Creating Revit families – Basic 3D modeling tools explained

To round up the beginners family series, before I move on to some more advanced geometry and adaptive components, I will explain all of the 3D modeling tools available in the Revit Family environment and display some of the different uses for each tool along with an image as an example of each method / tool available in Revit. (Sorry about the Marble finish I have set as my generic model material ;))
 

uploaded imageThe Extrusion tool is most likely the first 3D modeling tool you played around with in Revit. It is used to create simple forms such as the cube shown to the right. It is possible to give the geometry a 2D profile which will then extrude with a thickness depending on what options you have set in the ‘extrusion start’ and ‘extrusion end’ properties. It is possible to drive the dimension either with parameters or by locking and flexing the grid.

 

uploaded imageThe Blend tool is another of the common tools used in the family environment. It is created, simply by specifying a base and a top profile. Revit will then join the geometry between these 2 profiles, with a specific extrusion depth. It is also possible to change and control these forms with parameters and reference planes. Useful for creating cone / funnel shaped forms but also any form thats width varies throughout the length of the geometry.

 

uploaded imageThe revolve tool creates a solid form revolving around a user defined axis line. A 2D profile is drawn to represent the form of the geometry. Due to the fact the an axis line is used, we only need to draw half of the desired geometry and the axis / revolve line will act as a mirror. You can then set the revolve radius, by default it’s set to 360* which will give a full revolve, in the image I have created a 320* revolve radius which then leaves an opening.

 

uploaded imageThe Sweep tool is very useful for creating swept geometry which follows a defined path, for example a pipe or structural beam could be drawn using this method. Other uses are for example drawing a door frame which follows a path with exactly the same profile all the way around. Firstly you have to draw your path (often on an elevation view) and then draw your profile (on a plan view). Sweeps can also be made parametric for editing dimensions.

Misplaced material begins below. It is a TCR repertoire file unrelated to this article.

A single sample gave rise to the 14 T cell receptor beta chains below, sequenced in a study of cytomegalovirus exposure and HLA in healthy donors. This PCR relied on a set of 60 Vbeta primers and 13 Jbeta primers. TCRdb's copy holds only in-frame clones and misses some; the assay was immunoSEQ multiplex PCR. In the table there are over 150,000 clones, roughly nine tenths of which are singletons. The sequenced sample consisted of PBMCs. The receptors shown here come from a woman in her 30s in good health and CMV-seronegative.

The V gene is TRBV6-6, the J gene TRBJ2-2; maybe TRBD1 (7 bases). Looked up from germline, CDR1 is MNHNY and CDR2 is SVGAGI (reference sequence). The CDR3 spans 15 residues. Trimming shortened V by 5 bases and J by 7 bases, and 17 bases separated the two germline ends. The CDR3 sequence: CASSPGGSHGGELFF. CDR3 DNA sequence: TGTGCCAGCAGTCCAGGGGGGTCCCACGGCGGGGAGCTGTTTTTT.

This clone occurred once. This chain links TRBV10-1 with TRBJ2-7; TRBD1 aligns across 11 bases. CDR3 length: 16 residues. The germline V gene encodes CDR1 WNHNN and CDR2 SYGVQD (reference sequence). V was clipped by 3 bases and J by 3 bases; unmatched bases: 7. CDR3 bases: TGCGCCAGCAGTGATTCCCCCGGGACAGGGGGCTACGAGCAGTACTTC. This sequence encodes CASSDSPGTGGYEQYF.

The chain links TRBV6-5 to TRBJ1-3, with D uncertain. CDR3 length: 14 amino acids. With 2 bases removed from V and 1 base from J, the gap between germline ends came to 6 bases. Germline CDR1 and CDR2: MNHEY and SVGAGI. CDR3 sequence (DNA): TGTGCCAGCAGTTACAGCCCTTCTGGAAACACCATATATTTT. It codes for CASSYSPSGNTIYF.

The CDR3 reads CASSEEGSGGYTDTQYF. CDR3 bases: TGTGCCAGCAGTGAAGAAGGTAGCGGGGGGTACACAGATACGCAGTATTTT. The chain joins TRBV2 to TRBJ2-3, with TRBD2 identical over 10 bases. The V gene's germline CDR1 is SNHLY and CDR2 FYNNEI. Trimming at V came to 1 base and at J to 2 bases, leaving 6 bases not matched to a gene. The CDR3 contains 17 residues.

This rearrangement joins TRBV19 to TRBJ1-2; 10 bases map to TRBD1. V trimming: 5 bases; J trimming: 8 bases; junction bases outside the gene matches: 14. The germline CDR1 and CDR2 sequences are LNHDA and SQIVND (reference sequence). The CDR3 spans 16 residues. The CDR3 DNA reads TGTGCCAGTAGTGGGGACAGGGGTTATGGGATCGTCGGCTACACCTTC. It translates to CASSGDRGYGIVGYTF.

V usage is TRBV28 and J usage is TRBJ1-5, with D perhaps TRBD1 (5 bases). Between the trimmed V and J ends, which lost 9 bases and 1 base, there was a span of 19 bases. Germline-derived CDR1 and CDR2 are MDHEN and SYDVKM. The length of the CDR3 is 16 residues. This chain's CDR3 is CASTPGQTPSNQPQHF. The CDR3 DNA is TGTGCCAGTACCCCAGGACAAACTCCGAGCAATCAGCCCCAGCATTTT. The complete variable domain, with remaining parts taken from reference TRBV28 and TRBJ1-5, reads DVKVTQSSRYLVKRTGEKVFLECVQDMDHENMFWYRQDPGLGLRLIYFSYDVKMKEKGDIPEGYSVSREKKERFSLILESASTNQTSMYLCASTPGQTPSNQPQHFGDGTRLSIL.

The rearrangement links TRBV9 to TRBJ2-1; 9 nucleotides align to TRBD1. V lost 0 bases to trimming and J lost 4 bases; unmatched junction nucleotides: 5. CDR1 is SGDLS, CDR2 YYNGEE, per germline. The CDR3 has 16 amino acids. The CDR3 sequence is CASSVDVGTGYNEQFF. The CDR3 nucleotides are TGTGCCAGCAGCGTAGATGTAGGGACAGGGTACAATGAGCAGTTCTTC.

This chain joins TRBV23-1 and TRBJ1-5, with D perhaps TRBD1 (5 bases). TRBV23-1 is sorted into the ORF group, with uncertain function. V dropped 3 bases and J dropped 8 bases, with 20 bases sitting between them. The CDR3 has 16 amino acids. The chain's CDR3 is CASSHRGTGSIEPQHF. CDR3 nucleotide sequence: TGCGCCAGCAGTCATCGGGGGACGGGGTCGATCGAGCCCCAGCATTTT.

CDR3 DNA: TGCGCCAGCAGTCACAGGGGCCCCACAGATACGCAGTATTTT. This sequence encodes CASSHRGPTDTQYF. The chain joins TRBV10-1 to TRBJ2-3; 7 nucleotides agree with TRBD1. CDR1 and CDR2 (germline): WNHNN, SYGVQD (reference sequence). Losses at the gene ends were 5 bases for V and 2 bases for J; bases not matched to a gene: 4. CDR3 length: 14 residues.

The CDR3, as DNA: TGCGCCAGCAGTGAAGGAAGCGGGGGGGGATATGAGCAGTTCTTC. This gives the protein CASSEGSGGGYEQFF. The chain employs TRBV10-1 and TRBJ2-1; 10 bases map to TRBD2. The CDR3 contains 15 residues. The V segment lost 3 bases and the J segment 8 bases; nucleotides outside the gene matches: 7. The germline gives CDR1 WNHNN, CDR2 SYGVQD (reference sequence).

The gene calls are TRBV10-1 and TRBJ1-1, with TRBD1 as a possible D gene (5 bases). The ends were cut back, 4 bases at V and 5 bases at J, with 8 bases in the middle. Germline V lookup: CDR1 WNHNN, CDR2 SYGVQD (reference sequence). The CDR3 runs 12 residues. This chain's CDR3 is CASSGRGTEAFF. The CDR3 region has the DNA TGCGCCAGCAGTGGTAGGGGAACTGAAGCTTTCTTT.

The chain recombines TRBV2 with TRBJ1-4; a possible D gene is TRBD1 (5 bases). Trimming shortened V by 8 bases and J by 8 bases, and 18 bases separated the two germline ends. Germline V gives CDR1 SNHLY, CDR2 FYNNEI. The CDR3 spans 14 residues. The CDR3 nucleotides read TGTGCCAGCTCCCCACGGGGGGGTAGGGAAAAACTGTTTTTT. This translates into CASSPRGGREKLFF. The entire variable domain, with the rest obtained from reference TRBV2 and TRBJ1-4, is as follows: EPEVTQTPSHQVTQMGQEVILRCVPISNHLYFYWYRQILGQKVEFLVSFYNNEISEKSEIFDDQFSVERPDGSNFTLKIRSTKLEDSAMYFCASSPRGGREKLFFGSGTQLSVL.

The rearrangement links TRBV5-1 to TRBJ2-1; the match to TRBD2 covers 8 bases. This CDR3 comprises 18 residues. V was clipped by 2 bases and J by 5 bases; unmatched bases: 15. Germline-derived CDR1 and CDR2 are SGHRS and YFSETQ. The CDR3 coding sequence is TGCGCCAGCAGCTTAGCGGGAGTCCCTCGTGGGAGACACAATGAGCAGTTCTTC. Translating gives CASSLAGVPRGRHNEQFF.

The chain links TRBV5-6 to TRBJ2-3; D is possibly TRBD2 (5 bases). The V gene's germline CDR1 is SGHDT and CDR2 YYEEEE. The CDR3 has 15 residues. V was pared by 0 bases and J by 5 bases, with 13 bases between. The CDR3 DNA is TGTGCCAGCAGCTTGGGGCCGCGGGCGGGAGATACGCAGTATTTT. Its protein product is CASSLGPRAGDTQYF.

uploaded image The Swept Blend tool is as the name suggests, a mix between a sweep and a blend. This tool is used for creating a sweep with a different start and end profile. It therefore creates a sweep driven by the path sketch, and then defined by the start and end profile of the blend. To the right is a very simple example of a swept blend but they can be used to create much more detailed and abstract geometry for example a lamp post or a curved wall mass.

 

uploaded imageThe Void Extrusion tool is a part of the void modelng forms toolset in Revit. For each instance of modeling tool, there is also a void tool which can either be used alongside or independtly to the extruding 3D tools.. It is an essential tool for 3D modeling, and again, as the name suggests, it creates a void in an extrusion as shown in the image to the left. This tool can be used to hollow out or create openings in solid extrusions.

 

uploaded image The Void Revolve tool is the final 3D modeling tool I will be discussing, as it is clear what all the void tools are used for and what can be achieved by using them. As you can see to the right, this tool can create some interesting shapes and forms. When used in conjunction with the revolve tool it can create hollowed out shapes. It is also possible to use these void forms. It is created in exactly the same way as the revolve tool, and you could say, has the exact opposite effect. Removing rather than adding geometry.

 

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About Ben Malone

Information Manager for BIM.Technologies in London

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